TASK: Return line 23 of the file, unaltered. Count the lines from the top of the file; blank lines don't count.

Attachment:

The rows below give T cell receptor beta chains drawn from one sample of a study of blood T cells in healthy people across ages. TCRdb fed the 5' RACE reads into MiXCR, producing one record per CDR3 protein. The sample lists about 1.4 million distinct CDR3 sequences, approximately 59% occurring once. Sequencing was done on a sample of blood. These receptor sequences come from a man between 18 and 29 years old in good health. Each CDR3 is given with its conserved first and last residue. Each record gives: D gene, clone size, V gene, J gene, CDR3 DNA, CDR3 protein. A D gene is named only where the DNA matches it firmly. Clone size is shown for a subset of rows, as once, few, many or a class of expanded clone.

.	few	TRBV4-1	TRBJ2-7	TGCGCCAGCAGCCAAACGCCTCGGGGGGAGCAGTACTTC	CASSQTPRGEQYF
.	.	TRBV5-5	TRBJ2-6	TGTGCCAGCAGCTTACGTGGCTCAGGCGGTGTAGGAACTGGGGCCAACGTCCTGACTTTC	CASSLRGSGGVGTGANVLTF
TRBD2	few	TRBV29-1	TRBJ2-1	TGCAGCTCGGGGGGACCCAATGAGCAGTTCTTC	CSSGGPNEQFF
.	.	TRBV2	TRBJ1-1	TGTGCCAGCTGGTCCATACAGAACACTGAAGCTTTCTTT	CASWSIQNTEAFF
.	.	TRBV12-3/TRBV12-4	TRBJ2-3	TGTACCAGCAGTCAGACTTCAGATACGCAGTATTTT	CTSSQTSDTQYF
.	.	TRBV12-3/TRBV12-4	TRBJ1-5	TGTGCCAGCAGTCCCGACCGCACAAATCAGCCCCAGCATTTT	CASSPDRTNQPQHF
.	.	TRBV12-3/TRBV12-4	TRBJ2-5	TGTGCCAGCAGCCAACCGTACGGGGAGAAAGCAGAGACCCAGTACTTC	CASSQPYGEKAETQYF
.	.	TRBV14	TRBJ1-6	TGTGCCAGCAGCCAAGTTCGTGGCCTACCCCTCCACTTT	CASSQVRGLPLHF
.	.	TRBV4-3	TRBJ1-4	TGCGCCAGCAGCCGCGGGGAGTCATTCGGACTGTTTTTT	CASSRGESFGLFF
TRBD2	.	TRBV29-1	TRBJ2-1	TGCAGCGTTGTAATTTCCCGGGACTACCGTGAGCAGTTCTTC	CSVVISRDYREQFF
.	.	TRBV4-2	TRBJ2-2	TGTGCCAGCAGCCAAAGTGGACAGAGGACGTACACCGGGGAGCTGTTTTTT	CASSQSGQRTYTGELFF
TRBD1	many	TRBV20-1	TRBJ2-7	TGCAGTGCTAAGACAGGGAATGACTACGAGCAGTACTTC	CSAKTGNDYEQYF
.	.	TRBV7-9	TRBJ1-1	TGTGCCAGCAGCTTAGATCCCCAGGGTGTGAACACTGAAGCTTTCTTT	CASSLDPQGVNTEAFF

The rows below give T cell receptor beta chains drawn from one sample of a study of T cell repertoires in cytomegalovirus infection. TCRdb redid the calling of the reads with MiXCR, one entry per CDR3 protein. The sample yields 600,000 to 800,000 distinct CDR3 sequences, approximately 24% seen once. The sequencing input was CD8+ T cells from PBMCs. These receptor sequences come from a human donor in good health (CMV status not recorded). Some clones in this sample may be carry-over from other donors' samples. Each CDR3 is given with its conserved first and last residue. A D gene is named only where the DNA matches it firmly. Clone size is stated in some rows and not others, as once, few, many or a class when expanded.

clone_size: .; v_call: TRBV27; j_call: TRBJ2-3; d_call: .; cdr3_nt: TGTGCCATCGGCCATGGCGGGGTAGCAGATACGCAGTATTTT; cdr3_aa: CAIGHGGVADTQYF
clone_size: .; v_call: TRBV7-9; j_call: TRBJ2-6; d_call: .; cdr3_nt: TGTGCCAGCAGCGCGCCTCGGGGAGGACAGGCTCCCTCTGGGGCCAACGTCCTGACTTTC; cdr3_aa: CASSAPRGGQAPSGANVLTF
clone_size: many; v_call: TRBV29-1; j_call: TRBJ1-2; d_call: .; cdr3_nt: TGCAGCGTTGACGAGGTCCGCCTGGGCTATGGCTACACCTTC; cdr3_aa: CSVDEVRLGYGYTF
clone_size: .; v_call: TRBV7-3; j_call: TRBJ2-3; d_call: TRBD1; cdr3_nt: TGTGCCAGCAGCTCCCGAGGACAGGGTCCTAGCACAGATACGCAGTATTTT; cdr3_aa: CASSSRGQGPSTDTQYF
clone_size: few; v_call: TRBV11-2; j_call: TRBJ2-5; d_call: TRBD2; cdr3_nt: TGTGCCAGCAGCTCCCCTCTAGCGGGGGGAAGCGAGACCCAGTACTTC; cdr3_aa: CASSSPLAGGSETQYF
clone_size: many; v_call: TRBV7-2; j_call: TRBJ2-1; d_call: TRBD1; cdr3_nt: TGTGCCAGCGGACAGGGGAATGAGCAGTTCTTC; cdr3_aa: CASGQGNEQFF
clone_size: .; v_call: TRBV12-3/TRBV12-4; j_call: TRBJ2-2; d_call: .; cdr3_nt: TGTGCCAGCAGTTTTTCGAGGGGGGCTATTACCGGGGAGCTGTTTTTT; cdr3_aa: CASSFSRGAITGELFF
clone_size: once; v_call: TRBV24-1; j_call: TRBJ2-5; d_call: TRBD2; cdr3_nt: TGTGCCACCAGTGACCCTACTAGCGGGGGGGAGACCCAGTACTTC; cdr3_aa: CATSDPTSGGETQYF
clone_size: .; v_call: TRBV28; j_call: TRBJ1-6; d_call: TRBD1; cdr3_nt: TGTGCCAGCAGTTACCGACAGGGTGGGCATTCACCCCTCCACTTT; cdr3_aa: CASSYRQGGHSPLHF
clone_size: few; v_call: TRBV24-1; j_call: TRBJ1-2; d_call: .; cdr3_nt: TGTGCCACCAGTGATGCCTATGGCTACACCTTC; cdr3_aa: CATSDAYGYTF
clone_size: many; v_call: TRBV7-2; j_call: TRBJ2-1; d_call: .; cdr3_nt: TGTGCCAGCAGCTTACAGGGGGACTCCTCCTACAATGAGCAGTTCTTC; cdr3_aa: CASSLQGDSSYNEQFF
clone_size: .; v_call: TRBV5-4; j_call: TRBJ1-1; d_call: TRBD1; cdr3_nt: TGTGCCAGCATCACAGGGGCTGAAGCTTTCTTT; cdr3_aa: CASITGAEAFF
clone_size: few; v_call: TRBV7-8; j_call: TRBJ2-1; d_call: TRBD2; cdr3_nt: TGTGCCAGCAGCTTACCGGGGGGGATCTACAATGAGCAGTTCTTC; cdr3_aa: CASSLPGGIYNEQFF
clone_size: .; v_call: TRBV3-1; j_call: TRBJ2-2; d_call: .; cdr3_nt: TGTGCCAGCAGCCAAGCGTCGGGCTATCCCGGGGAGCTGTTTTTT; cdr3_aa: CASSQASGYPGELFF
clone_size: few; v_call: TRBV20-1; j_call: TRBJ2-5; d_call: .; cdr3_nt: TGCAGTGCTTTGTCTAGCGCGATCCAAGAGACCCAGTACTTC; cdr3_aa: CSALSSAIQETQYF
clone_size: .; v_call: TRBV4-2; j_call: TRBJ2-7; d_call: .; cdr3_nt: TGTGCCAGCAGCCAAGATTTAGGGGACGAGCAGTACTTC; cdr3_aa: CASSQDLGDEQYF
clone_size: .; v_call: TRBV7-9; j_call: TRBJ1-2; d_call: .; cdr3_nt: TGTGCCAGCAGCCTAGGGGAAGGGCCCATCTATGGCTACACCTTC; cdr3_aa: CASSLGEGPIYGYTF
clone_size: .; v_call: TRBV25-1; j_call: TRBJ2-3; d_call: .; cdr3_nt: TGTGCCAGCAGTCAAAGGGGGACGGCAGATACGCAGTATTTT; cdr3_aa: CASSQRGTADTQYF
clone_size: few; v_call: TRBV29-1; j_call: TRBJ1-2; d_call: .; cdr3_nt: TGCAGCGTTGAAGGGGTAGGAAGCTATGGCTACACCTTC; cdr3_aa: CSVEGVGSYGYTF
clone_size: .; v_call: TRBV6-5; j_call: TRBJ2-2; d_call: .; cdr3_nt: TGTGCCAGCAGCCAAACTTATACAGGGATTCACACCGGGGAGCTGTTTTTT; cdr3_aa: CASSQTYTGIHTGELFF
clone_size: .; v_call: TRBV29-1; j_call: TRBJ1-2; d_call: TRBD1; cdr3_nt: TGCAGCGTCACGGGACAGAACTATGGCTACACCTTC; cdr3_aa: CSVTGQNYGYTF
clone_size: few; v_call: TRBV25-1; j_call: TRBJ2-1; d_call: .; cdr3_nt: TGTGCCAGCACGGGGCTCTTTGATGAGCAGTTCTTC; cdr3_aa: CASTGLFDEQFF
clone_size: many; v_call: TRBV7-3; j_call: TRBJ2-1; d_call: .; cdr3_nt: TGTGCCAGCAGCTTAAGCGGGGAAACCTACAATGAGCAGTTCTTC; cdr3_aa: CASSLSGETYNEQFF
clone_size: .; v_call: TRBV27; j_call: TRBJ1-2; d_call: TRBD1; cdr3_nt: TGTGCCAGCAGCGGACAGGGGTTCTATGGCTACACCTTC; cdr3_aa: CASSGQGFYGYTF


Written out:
clone_size: once; v_call: TRBV24-1; j_call: TRBJ2-5; d_call: TRBD2; cdr3_nt: TGTGCCACCAGTGACCCTACTAGCGGGGGGGAGACCCAGTACTTC; cdr3_aa: CATSDPTSGGETQYF